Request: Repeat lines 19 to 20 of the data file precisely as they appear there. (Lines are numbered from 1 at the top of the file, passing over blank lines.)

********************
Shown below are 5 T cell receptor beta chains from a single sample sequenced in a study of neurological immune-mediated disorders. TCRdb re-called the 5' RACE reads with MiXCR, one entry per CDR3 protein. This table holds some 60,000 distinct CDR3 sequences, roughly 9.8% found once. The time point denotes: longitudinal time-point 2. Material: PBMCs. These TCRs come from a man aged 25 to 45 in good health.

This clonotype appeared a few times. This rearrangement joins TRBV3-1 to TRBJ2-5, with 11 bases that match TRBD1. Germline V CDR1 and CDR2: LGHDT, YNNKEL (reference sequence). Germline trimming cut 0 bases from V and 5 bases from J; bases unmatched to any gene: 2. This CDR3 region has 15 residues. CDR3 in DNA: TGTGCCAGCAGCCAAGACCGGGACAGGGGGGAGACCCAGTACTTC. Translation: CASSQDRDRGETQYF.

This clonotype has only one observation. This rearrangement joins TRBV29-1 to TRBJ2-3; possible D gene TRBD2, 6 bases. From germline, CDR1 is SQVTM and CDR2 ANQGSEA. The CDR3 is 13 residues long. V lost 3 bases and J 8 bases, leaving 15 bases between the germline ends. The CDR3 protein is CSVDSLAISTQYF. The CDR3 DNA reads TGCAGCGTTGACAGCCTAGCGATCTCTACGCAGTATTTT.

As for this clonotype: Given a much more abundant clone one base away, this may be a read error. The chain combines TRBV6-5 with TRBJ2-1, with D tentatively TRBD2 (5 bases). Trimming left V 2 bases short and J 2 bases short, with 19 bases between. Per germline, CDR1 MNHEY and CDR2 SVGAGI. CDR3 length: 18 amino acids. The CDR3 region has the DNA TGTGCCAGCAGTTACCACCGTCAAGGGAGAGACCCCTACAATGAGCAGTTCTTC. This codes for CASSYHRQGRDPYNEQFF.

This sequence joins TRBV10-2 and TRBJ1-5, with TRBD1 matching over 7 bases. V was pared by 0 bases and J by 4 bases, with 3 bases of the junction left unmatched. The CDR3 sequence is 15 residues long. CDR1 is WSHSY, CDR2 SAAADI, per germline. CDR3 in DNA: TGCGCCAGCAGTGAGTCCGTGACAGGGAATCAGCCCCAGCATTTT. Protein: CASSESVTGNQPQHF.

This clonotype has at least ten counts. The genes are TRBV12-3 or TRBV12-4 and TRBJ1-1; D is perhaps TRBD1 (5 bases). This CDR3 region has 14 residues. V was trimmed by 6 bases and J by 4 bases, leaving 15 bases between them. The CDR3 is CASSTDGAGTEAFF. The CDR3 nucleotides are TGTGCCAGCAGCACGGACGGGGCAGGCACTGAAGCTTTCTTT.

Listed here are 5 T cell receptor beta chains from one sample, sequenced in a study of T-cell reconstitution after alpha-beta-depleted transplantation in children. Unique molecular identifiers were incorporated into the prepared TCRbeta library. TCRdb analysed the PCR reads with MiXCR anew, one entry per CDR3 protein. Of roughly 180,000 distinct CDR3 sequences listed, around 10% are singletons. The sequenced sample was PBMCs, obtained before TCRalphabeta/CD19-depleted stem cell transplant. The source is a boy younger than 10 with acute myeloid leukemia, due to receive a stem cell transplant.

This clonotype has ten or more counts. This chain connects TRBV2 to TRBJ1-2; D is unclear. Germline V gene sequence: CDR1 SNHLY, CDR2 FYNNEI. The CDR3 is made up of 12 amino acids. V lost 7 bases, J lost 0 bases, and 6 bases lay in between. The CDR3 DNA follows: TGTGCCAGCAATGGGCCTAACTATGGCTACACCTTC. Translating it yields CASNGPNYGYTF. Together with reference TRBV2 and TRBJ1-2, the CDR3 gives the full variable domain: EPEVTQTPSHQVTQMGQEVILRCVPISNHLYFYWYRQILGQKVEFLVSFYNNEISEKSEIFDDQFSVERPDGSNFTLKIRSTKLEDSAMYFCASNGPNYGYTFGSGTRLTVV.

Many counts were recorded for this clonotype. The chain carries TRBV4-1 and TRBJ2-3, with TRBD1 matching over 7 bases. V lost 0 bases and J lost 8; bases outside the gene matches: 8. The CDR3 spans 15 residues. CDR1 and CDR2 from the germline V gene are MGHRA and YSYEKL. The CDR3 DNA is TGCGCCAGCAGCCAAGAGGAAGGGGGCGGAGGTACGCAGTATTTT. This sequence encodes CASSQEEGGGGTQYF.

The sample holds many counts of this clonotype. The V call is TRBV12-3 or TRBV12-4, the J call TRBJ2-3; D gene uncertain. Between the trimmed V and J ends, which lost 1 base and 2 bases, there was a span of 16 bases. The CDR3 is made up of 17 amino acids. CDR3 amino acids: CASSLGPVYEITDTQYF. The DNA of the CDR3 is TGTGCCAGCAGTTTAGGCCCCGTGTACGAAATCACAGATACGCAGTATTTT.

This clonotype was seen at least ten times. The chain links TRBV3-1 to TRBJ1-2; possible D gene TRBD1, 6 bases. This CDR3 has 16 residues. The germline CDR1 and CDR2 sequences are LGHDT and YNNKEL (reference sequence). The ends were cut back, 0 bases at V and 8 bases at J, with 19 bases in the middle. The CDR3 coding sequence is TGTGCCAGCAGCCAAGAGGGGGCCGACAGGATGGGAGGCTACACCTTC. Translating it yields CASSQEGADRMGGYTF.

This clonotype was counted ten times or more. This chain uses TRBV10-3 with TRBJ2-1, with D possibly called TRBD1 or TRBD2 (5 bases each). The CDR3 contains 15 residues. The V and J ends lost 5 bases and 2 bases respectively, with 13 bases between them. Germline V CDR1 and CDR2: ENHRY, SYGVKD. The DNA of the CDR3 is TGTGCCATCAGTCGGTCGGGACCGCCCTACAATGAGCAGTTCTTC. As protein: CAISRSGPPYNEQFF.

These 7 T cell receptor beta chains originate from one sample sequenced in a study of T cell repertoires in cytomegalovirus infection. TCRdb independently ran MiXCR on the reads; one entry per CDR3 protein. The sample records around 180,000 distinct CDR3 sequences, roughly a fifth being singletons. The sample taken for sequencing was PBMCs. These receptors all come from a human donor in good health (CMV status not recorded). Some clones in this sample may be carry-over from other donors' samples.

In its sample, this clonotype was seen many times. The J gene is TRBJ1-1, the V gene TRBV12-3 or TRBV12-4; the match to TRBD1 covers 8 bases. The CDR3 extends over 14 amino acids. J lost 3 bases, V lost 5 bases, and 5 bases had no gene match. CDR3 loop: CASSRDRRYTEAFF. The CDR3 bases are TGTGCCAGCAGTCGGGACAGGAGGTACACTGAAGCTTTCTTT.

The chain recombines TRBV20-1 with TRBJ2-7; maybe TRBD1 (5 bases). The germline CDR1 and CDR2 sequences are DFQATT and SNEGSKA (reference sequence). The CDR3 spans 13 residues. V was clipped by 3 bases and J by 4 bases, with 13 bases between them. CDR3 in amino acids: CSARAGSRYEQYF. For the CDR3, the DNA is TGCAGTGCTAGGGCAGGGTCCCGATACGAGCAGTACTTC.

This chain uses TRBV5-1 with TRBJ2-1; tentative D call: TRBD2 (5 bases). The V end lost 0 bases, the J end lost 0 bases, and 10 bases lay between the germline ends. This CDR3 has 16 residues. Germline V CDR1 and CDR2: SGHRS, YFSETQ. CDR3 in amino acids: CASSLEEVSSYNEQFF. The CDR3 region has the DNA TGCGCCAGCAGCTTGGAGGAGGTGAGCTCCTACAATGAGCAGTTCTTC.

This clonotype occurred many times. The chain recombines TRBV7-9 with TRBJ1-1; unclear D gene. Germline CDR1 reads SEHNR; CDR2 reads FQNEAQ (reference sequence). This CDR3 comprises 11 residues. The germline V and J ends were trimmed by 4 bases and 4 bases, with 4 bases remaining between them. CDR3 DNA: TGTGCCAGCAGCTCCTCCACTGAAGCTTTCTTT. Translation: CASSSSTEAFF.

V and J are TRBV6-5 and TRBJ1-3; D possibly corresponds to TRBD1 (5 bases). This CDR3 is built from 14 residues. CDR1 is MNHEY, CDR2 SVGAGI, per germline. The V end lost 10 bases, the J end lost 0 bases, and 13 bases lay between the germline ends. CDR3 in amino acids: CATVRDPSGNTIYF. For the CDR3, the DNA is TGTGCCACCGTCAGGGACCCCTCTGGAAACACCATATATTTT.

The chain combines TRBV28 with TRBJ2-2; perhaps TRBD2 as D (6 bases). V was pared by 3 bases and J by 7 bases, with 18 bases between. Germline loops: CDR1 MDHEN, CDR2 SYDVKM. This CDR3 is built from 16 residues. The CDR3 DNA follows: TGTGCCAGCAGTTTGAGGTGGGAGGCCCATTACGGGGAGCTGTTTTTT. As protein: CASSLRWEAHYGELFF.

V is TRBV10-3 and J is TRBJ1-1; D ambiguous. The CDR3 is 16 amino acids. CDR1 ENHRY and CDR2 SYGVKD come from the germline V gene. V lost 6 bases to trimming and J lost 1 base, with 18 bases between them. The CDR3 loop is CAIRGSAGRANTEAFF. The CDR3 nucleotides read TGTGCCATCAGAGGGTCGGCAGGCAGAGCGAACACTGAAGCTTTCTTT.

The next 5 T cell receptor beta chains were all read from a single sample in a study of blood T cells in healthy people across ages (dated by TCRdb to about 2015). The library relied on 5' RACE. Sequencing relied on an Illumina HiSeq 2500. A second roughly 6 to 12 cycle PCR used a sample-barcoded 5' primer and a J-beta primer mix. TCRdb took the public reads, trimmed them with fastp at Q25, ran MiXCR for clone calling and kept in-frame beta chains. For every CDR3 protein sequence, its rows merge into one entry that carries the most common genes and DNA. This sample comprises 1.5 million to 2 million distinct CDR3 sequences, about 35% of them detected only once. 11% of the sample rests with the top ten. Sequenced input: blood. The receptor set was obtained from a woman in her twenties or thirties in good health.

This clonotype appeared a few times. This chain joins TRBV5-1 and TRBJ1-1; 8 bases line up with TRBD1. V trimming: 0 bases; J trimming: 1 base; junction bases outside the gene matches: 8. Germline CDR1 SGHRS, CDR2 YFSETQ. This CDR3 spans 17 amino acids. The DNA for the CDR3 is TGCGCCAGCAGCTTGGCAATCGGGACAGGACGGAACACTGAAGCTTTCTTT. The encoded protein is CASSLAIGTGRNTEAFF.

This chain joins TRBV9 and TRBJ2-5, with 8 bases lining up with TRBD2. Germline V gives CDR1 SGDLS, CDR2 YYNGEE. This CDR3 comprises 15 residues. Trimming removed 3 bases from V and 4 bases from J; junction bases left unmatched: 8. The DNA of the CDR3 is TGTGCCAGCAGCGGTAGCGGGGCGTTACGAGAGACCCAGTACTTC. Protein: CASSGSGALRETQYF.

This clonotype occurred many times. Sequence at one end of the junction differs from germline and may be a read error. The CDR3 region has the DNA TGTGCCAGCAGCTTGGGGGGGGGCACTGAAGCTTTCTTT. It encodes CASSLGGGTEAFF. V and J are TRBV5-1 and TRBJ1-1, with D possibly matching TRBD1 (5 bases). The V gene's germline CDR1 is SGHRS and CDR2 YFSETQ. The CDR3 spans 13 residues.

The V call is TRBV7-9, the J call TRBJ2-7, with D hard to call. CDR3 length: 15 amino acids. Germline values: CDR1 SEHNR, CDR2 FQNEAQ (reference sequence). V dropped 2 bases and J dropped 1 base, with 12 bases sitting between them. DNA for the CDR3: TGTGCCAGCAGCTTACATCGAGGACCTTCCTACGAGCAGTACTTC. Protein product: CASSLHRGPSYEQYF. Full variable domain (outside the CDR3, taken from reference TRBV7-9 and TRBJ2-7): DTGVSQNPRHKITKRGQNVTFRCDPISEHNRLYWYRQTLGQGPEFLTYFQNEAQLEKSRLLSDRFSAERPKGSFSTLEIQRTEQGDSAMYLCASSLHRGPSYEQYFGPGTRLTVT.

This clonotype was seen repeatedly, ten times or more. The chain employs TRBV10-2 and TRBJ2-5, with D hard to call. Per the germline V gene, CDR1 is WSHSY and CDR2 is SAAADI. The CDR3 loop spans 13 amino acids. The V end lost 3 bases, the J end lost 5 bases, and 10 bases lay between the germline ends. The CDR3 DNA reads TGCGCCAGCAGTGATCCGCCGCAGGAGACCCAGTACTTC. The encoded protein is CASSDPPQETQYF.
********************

The chain combines TRBV28 with TRBJ2-2; perhaps TRBD2 as D (6 bases). V was pared by 3 bases and J by 7 bases, with 18 bases between. Germline loops: CDR1 MDHEN, CDR2 SYDVKM. This CDR3 is built from 16 residues. The CDR3 DNA follows: TGTGCCAGCAGTTTGAGGTGGGAGGCCCATTACGGGGAGCTGTTTTTT. As protein: CASSLRWEAHYGELFF.

V is TRBV10-3 and J is TRBJ1-1; D ambiguous. The CDR3 is 16 amino acids. CDR1 ENHRY and CDR2 SYGVKD come from the germline V gene. V lost 6 bases to trimming and J lost 1 base, with 18 bases between them. The CDR3 loop is CAIRGSAGRANTEAFF. The CDR3 nucleotides read TGTGCCATCAGAGGGTCGGCAGGCAGAGCGAACACTGAAGCTTTCTTT.